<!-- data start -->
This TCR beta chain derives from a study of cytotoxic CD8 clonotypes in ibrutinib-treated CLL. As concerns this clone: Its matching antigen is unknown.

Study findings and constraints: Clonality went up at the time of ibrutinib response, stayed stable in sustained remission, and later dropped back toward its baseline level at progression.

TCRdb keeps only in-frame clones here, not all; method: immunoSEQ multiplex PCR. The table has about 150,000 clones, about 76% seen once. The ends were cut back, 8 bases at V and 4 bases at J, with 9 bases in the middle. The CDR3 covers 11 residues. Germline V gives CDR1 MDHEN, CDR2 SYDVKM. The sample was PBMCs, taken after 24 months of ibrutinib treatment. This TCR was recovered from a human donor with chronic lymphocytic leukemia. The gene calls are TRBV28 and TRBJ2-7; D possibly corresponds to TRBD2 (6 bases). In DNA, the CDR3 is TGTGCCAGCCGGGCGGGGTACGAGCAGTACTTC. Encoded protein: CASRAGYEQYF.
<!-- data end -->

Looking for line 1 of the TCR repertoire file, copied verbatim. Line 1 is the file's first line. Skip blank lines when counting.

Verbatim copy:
This TCR beta chain derives from a study of cytotoxic CD8 clonotypes in ibrutinib-treated CLL. As concerns this clone: Its matching antigen is unknown.